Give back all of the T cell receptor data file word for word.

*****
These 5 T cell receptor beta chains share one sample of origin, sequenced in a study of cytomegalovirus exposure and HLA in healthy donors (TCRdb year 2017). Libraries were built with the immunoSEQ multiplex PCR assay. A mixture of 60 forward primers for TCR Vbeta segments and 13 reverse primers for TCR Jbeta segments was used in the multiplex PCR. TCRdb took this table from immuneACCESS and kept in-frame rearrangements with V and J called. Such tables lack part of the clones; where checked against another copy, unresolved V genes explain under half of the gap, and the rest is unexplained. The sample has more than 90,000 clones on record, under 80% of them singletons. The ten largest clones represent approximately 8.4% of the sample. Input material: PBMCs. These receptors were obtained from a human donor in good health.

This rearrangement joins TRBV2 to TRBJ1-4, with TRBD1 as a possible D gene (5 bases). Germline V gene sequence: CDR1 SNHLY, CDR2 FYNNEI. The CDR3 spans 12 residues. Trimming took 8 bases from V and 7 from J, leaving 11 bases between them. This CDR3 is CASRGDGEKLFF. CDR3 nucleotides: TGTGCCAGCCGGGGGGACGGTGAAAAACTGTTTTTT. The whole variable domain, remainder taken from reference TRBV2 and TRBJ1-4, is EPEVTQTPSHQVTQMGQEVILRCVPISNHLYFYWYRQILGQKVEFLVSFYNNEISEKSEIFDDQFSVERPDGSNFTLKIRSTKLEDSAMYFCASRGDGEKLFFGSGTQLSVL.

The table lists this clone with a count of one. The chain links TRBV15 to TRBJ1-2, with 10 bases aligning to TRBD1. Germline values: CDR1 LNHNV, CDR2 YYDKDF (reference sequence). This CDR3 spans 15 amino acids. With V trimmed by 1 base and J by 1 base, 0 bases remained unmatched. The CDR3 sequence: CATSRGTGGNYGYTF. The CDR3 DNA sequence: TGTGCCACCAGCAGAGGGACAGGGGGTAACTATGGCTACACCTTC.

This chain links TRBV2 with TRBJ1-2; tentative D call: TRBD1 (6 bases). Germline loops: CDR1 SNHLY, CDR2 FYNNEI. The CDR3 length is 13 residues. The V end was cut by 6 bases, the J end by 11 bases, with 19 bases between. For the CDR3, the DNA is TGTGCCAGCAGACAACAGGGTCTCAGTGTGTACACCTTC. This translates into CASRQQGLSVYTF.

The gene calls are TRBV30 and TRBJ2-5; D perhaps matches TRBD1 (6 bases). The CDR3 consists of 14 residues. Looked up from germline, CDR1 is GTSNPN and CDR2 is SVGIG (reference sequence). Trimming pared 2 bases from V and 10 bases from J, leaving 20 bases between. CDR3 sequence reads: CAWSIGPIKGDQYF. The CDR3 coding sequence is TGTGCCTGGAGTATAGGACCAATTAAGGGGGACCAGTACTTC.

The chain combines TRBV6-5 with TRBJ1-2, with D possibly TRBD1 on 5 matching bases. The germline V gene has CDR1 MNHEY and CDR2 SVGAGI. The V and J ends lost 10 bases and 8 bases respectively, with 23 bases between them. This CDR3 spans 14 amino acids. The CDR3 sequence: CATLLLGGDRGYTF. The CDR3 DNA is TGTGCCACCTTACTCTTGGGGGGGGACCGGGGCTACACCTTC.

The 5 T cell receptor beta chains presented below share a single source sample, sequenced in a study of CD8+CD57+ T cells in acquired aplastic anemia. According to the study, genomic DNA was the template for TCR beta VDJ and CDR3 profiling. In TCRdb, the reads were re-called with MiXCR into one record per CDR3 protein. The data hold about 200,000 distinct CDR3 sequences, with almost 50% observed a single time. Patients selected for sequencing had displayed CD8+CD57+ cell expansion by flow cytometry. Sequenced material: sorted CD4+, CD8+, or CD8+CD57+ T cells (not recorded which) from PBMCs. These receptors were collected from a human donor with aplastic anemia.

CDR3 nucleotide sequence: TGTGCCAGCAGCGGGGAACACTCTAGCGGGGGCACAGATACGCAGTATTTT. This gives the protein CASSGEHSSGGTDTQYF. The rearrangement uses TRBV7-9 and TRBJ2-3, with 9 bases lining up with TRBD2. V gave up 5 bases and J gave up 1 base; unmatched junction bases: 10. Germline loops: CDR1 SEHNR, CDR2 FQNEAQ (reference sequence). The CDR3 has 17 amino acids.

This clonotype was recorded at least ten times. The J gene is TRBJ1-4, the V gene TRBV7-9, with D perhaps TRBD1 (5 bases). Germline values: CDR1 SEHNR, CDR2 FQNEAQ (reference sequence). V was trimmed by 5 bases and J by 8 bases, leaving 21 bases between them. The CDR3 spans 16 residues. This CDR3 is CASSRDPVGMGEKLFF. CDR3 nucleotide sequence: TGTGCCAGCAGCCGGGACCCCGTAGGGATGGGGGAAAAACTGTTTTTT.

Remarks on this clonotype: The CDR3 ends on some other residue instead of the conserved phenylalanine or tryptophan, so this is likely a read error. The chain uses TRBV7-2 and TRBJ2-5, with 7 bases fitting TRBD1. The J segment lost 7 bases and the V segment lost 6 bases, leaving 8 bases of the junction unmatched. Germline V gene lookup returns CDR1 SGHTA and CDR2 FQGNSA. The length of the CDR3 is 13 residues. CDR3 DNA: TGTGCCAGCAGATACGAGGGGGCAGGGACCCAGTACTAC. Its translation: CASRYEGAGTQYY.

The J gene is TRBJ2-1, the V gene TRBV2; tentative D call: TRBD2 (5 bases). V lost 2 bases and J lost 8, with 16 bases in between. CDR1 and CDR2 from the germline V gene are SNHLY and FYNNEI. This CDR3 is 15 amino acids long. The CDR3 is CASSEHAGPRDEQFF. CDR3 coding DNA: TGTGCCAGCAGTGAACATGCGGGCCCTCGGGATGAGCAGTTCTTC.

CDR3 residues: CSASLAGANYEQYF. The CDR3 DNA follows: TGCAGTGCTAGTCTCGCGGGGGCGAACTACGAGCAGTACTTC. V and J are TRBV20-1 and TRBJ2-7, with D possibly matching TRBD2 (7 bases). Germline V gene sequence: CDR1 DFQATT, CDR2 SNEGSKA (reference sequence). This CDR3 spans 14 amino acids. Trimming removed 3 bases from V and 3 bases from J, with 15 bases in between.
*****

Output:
These 5 T cell receptor beta chains share one sample of origin, sequenced in a study of cytomegalovirus exposure and HLA in healthy donors (TCRdb year 2017). Libraries were built with the immunoSEQ multiplex PCR assay. A mixture of 60 forward primers for TCR Vbeta segments and 13 reverse primers for TCR Jbeta segments was used in the multiplex PCR. TCRdb took this table from immuneACCESS and kept in-frame rearrangements with V and J called. Such tables lack part of the clones; where checked against another copy, unresolved V genes explain under half of the gap, and the rest is unexplained. The sample has more than 90,000 clones on record, under 80% of them singletons. The ten largest clones represent approximately 8.4% of the sample. Input material: PBMCs. These receptors were obtained from a human donor in good health.

This rearrangement joins TRBV2 to TRBJ1-4, with TRBD1 as a possible D gene (5 bases). Germline V gene sequence: CDR1 SNHLY, CDR2 FYNNEI. The CDR3 spans 12 residues. Trimming took 8 bases from V and 7 from J, leaving 11 bases between them. This CDR3 is CASRGDGEKLFF. CDR3 nucleotides: TGTGCCAGCCGGGGGGACGGTGAAAAACTGTTTTTT. The whole variable domain, remainder taken from reference TRBV2 and TRBJ1-4, is EPEVTQTPSHQVTQMGQEVILRCVPISNHLYFYWYRQILGQKVEFLVSFYNNEISEKSEIFDDQFSVERPDGSNFTLKIRSTKLEDSAMYFCASRGDGEKLFFGSGTQLSVL.

The table lists this clone with a count of one. The chain links TRBV15 to TRBJ1-2, with 10 bases aligning to TRBD1. Germline values: CDR1 LNHNV, CDR2 YYDKDF (reference sequence). This CDR3 spans 15 amino acids. With V trimmed by 1 base and J by 1 base, 0 bases remained unmatched. The CDR3 sequence: CATSRGTGGNYGYTF. The CDR3 DNA sequence: TGTGCCACCAGCAGAGGGACAGGGGGTAACTATGGCTACACCTTC.

This chain links TRBV2 with TRBJ1-2; tentative D call: TRBD1 (6 bases). Germline loops: CDR1 SNHLY, CDR2 FYNNEI. The CDR3 length is 13 residues. The V end was cut by 6 bases, the J end by 11 bases, with 19 bases between. For the CDR3, the DNA is TGTGCCAGCAGACAACAGGGTCTCAGTGTGTACACCTTC. This translates into CASRQQGLSVYTF.

The gene calls are TRBV30 and TRBJ2-5; D perhaps matches TRBD1 (6 bases). The CDR3 consists of 14 residues. Looked up from germline, CDR1 is GTSNPN and CDR2 is SVGIG (reference sequence). Trimming pared 2 bases from V and 10 bases from J, leaving 20 bases between. CDR3 sequence reads: CAWSIGPIKGDQYF. The CDR3 coding sequence is TGTGCCTGGAGTATAGGACCAATTAAGGGGGACCAGTACTTC.

The chain combines TRBV6-5 with TRBJ1-2, with D possibly TRBD1 on 5 matching bases. The germline V gene has CDR1 MNHEY and CDR2 SVGAGI. The V and J ends lost 10 bases and 8 bases respectively, with 23 bases between them. This CDR3 spans 14 amino acids. The CDR3 sequence: CATLLLGGDRGYTF. The CDR3 DNA is TGTGCCACCTTACTCTTGGGGGGGGACCGGGGCTACACCTTC.

The 5 T cell receptor beta chains presented below share a single source sample, sequenced in a study of CD8+CD57+ T cells in acquired aplastic anemia. According to the study, genomic DNA was the template for TCR beta VDJ and CDR3 profiling. In TCRdb, the reads were re-called with MiXCR into one record per CDR3 protein. The data hold about 200,000 distinct CDR3 sequences, with almost 50% observed a single time. Patients selected for sequencing had displayed CD8+CD57+ cell expansion by flow cytometry. Sequenced material: sorted CD4+, CD8+, or CD8+CD57+ T cells (not recorded which) from PBMCs. These receptors were collected from a human donor with aplastic anemia.

CDR3 nucleotide sequence: TGTGCCAGCAGCGGGGAACACTCTAGCGGGGGCACAGATACGCAGTATTTT. This gives the protein CASSGEHSSGGTDTQYF. The rearrangement uses TRBV7-9 and TRBJ2-3, with 9 bases lining up with TRBD2. V gave up 5 bases and J gave up 1 base; unmatched junction bases: 10. Germline loops: CDR1 SEHNR, CDR2 FQNEAQ (reference sequence). The CDR3 has 17 amino acids.

This clonotype was recorded at least ten times. The J gene is TRBJ1-4, the V gene TRBV7-9, with D perhaps TRBD1 (5 bases). Germline values: CDR1 SEHNR, CDR2 FQNEAQ (reference sequence). V was trimmed by 5 bases and J by 8 bases, leaving 21 bases between them. The CDR3 spans 16 residues. This CDR3 is CASSRDPVGMGEKLFF. CDR3 nucleotide sequence: TGTGCCAGCAGCCGGGACCCCGTAGGGATGGGGGAAAAACTGTTTTTT.

Remarks on this clonotype: The CDR3 ends on some other residue instead of the conserved phenylalanine or tryptophan, so this is likely a read error. The chain uses TRBV7-2 and TRBJ2-5, with 7 bases fitting TRBD1. The J segment lost 7 bases and the V segment lost 6 bases, leaving 8 bases of the junction unmatched. Germline V gene lookup returns CDR1 SGHTA and CDR2 FQGNSA. The length of the CDR3 is 13 residues. CDR3 DNA: TGTGCCAGCAGATACGAGGGGGCAGGGACCCAGTACTAC. Its translation: CASRYEGAGTQYY.

The J gene is TRBJ2-1, the V gene TRBV2; tentative D call: TRBD2 (5 bases). V lost 2 bases and J lost 8, with 16 bases in between. CDR1 and CDR2 from the germline V gene are SNHLY and FYNNEI. This CDR3 is 15 amino acids long. The CDR3 is CASSEHAGPRDEQFF. CDR3 coding DNA: TGTGCCAGCAGTGAACATGCGGGCCCTCGGGATGAGCAGTTCTTC.

CDR3 residues: CSASLAGANYEQYF. The CDR3 DNA follows: TGCAGTGCTAGTCTCGCGGGGGCGAACTACGAGCAGTACTTC. V and J are TRBV20-1 and TRBJ2-7, with D possibly matching TRBD2 (7 bases). Germline V gene sequence: CDR1 DFQATT, CDR2 SNEGSKA (reference sequence). This CDR3 spans 14 amino acids. Trimming removed 3 bases from V and 3 bases from J, with 15 bases in between.